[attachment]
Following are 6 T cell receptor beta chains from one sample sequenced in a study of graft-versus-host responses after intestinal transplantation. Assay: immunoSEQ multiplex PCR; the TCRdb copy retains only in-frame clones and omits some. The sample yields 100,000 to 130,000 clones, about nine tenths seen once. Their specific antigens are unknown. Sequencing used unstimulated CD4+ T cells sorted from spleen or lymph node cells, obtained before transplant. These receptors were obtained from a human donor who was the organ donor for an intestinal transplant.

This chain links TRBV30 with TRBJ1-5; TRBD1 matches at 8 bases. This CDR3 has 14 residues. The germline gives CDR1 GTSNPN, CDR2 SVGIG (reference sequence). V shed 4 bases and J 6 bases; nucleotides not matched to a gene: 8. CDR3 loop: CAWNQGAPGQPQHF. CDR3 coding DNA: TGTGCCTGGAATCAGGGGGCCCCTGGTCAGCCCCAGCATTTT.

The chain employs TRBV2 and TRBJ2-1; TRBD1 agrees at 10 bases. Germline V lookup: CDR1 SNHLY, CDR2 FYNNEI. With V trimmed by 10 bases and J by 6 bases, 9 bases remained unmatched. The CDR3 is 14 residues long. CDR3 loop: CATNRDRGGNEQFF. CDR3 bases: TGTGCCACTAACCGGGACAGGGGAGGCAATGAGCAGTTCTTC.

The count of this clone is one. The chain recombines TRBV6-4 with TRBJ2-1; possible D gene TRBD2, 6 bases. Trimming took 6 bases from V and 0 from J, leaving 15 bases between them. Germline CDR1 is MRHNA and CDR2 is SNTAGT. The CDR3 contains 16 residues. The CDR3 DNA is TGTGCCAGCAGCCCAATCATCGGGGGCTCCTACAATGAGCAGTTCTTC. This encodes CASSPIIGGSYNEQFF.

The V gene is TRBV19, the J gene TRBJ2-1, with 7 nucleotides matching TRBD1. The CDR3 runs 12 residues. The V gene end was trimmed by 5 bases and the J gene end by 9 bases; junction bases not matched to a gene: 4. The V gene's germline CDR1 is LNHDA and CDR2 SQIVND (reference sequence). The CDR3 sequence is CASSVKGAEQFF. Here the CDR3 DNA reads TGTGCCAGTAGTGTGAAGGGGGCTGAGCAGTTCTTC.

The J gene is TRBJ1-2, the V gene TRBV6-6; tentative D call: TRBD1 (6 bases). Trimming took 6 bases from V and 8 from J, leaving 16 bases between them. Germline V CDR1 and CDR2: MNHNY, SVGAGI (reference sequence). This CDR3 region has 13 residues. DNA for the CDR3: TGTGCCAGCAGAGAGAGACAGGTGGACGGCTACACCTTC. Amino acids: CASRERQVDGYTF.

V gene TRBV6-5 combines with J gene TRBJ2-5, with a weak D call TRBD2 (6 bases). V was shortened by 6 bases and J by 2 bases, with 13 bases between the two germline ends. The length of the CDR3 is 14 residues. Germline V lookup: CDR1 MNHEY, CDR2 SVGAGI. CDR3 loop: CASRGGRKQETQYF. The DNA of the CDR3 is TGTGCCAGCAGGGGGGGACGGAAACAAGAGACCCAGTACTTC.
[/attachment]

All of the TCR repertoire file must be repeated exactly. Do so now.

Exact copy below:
Following are 6 T cell receptor beta chains from one sample sequenced in a study of graft-versus-host responses after intestinal transplantation. Assay: immunoSEQ multiplex PCR; the TCRdb copy retains only in-frame clones and omits some. The sample yields 100,000 to 130,000 clones, about nine tenths seen once. Their specific antigens are unknown. Sequencing used unstimulated CD4+ T cells sorted from spleen or lymph node cells, obtained before transplant. These receptors were obtained from a human donor who was the organ donor for an intestinal transplant.

This chain links TRBV30 with TRBJ1-5; TRBD1 matches at 8 bases. This CDR3 has 14 residues. The germline gives CDR1 GTSNPN, CDR2 SVGIG (reference sequence). V shed 4 bases and J 6 bases; nucleotides not matched to a gene: 8. CDR3 loop: CAWNQGAPGQPQHF. CDR3 coding DNA: TGTGCCTGGAATCAGGGGGCCCCTGGTCAGCCCCAGCATTTT.

The chain employs TRBV2 and TRBJ2-1; TRBD1 agrees at 10 bases. Germline V lookup: CDR1 SNHLY, CDR2 FYNNEI. With V trimmed by 10 bases and J by 6 bases, 9 bases remained unmatched. The CDR3 is 14 residues long. CDR3 loop: CATNRDRGGNEQFF. CDR3 bases: TGTGCCACTAACCGGGACAGGGGAGGCAATGAGCAGTTCTTC.

The count of this clone is one. The chain recombines TRBV6-4 with TRBJ2-1; possible D gene TRBD2, 6 bases. Trimming took 6 bases from V and 0 from J, leaving 15 bases between them. Germline CDR1 is MRHNA and CDR2 is SNTAGT. The CDR3 contains 16 residues. The CDR3 DNA is TGTGCCAGCAGCCCAATCATCGGGGGCTCCTACAATGAGCAGTTCTTC. This encodes CASSPIIGGSYNEQFF.

The V gene is TRBV19, the J gene TRBJ2-1, with 7 nucleotides matching TRBD1. The CDR3 runs 12 residues. The V gene end was trimmed by 5 bases and the J gene end by 9 bases; junction bases not matched to a gene: 4. The V gene's germline CDR1 is LNHDA and CDR2 SQIVND (reference sequence). The CDR3 sequence is CASSVKGAEQFF. Here the CDR3 DNA reads TGTGCCAGTAGTGTGAAGGGGGCTGAGCAGTTCTTC.

The J gene is TRBJ1-2, the V gene TRBV6-6; tentative D call: TRBD1 (6 bases). Trimming took 6 bases from V and 8 from J, leaving 16 bases between them. Germline V CDR1 and CDR2: MNHNY, SVGAGI (reference sequence). This CDR3 region has 13 residues. DNA for the CDR3: TGTGCCAGCAGAGAGAGACAGGTGGACGGCTACACCTTC. Amino acids: CASRERQVDGYTF.

V gene TRBV6-5 combines with J gene TRBJ2-5, with a weak D call TRBD2 (6 bases). V was shortened by 6 bases and J by 2 bases, with 13 bases between the two germline ends. The length of the CDR3 is 14 residues. Germline V lookup: CDR1 MNHEY, CDR2 SVGAGI. CDR3 loop: CASRGGRKQETQYF. The DNA of the CDR3 is TGTGCCAGCAGGGGGGGACGGAAACAAGAGACCCAGTACTTC.